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Friday, June 14, 2024 | Back issues
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Markets suffered in September, but October holds promise

Wall Street took its worst hit in months, driven by the usual suspects: political infighting, a persistent delta variant of Covid-19, and dropping consumer confidence.  

MANHATTAN (CN) — A perfect storm of negative news pummeled investors this week, as markets closed out the typically volatile month of September on a sour note with potential for a better October on the horizon.

The decline on Wall Street began early in the week: On Tuesday, the Dow Jones Industrial Average fell 571 points as bond yields on the 10-year Treasury bond started to spike to nearly 1.8%. The yield has since dropped, and it currently hovers around 1.5%.

Wednesday meanwhile brought darkened clouds over the Senate’s deliberation of the Biden infrastructure plan and the impending debt ceiling. The Dow shed another 500 points.

Markets recovered some of those earlier losses on Friday, with the Dow gaining 471 points, a 1.4% increase, and the S&P and Nasdaq increasing 49 points and 118 points, respectively. However, all three indices were down for the week, with the Dow falling 483 points overall, the S&P 500 declining 98 points, and the Nasdaq shedding 481 points.

The week was riddled with a perfect storm of negative news for investors, from the continued effects of the delta variant of Covid-19 on the supply chain, to the stalemate on Capitol Hill and a drop in consumer confidence.

“Markets do well when things are calm and belief in the President is high,” wrote James Vogt at Tower Bridge Advisors. “Consumer confidence has more power than one may think.”

On Friday, the University of Michigan released its final consumer confidence index for September, which showed a slight increase to 72.8. It is still nearly 10 points lower than it was in July, however, and inflation expectations remain unchanged from the two prior months.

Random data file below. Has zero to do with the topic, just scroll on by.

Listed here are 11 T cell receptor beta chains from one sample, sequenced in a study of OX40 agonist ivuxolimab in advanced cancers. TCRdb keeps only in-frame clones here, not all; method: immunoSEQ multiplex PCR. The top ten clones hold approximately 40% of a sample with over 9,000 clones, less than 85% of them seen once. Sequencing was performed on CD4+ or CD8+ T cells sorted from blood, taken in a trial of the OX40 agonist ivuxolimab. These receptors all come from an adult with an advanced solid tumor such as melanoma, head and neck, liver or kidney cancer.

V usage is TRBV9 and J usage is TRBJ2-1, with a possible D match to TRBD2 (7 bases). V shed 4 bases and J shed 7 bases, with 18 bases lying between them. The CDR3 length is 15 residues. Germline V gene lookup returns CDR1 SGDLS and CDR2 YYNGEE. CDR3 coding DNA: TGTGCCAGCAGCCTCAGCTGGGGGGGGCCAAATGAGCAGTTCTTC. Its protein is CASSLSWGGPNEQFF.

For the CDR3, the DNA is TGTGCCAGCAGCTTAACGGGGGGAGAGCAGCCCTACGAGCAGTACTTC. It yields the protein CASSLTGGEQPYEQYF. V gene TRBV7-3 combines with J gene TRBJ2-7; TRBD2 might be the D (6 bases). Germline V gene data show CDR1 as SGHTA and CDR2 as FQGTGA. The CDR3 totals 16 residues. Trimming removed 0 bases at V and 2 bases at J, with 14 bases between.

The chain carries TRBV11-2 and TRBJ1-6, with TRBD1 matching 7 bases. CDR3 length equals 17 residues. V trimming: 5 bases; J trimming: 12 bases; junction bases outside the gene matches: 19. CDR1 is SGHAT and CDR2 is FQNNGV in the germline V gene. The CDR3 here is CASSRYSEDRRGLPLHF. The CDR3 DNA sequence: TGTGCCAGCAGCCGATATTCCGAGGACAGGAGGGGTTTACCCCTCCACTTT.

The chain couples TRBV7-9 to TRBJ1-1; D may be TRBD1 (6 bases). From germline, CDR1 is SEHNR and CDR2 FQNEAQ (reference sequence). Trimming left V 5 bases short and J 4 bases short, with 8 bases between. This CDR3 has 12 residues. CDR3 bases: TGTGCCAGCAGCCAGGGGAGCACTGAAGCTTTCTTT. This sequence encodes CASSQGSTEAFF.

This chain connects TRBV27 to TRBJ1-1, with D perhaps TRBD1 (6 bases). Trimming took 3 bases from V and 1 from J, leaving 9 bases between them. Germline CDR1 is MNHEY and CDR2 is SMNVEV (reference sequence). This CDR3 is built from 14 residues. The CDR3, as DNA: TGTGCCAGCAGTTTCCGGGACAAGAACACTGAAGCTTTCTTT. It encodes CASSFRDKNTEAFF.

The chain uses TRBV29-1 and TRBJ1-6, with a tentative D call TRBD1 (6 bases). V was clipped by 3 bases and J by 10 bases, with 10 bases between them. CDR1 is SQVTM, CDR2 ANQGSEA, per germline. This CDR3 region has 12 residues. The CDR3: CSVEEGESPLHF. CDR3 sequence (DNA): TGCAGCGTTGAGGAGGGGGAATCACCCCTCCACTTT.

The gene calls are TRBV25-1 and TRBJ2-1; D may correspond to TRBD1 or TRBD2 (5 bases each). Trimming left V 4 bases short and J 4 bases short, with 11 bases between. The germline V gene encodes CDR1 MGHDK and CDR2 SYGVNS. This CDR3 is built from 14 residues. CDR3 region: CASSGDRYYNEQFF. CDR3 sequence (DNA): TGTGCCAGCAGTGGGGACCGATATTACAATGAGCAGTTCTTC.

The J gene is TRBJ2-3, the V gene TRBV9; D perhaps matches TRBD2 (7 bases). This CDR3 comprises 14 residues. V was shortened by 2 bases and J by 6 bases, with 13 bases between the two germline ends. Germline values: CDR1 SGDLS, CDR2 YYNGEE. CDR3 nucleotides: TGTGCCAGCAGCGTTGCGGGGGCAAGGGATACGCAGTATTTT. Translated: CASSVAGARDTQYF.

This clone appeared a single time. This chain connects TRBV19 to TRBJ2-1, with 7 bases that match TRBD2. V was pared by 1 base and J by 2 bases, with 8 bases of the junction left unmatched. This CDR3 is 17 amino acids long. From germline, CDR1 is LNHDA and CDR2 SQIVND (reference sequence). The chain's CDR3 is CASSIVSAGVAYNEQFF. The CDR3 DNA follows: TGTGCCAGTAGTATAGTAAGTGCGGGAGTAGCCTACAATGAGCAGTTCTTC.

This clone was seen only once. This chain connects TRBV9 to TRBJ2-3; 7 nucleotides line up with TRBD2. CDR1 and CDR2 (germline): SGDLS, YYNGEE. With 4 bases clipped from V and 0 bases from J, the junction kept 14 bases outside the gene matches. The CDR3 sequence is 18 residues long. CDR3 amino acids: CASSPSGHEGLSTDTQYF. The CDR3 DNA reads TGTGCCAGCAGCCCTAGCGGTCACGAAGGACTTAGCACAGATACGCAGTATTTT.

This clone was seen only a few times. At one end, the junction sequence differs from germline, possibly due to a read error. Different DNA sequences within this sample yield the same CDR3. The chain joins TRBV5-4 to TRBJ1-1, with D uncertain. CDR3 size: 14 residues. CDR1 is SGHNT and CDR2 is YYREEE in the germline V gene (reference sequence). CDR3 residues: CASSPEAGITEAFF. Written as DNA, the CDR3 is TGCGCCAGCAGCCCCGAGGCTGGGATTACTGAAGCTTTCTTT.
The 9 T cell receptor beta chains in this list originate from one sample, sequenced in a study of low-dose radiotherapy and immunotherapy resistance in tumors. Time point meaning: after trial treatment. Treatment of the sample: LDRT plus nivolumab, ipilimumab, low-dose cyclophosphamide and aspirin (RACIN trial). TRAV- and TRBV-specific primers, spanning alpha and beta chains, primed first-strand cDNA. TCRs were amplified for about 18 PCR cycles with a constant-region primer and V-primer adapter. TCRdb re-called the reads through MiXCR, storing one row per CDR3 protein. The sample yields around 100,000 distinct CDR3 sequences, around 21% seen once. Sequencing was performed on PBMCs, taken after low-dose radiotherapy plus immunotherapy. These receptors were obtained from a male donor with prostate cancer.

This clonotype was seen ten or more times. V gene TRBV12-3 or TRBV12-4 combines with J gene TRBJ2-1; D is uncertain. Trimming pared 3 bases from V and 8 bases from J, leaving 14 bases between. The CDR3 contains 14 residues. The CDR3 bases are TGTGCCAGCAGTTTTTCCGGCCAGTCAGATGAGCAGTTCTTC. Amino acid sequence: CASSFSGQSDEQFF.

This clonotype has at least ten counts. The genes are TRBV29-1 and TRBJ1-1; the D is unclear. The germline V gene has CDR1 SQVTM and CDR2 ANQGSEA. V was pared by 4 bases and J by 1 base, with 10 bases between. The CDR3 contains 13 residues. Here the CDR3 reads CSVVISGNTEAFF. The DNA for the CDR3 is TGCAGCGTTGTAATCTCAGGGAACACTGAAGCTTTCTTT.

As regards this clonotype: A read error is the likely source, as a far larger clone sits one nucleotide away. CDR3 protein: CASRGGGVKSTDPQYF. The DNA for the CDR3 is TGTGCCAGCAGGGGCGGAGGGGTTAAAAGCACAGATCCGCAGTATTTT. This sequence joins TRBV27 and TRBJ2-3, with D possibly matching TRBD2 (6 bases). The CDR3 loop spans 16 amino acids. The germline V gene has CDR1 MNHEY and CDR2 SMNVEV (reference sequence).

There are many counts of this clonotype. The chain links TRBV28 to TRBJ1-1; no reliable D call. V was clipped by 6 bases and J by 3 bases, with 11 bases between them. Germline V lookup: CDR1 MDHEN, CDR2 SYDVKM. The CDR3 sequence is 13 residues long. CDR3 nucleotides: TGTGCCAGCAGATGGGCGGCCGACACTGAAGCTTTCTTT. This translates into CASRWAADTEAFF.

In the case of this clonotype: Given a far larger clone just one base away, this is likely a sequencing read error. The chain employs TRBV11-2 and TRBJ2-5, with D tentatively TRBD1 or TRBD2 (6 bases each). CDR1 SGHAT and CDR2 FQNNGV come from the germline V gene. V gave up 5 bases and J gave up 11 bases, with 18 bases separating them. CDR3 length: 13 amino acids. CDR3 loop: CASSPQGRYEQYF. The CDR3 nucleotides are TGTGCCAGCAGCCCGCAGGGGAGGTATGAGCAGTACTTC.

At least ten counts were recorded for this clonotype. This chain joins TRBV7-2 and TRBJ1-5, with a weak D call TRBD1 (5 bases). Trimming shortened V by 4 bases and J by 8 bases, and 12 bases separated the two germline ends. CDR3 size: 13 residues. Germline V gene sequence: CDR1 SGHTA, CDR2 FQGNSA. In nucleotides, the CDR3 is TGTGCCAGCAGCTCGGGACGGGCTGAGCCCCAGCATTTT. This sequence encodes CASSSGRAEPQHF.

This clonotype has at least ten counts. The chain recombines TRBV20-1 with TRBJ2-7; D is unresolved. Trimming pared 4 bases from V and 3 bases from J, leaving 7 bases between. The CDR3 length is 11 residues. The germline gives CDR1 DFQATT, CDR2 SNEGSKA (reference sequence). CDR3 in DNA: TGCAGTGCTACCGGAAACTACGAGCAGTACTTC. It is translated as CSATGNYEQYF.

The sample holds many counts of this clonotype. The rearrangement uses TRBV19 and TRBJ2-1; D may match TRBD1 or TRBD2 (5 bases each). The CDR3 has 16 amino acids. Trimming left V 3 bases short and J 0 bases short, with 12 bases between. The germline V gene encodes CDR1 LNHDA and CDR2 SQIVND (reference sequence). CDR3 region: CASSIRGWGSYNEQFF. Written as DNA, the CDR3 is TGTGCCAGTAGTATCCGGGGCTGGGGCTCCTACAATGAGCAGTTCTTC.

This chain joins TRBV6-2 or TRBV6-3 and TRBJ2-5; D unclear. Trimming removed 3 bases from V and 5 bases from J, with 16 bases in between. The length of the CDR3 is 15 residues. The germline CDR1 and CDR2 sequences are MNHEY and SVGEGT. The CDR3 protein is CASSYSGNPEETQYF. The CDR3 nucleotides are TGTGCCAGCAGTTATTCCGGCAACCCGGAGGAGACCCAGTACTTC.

“The two characteristics that facilitated the rise in inflationary psychology a half century ago was the wide-spread belief in personal financial progress, as well as the expectation of escalating inflation rates over the longer term,” the survey’s chief economist, Richard Curtin, said in a statement. “Neither of those conditions are now true.”

He noted a confluence of factors — some pandemic-related, while others are self-inflicted by lawmakers on Capitol Hill — has caused the dent in confidence.

“The reaction of consumers to rising prices has been to postpone purchases given their fears of falling future living standards, as well as the presumed transient nature of inflation due to the pandemic,” Curtin said. “The partisan wrangling about debt ceilings and infrastructure programs, along with rising market interest rates, will produce greater negative spending forces, unless quickly reversed.”

Similar results were reported by the Conference Board’s consumer confidence index, which fell almost 6 points to hit 109.3, the weakest reading in seven months. Consumers remain mixed on the labor market, with about 55% of respondents saying jobs are “plentiful,” and only one-fifth of respondents expect more jobs to be available in the months ahead.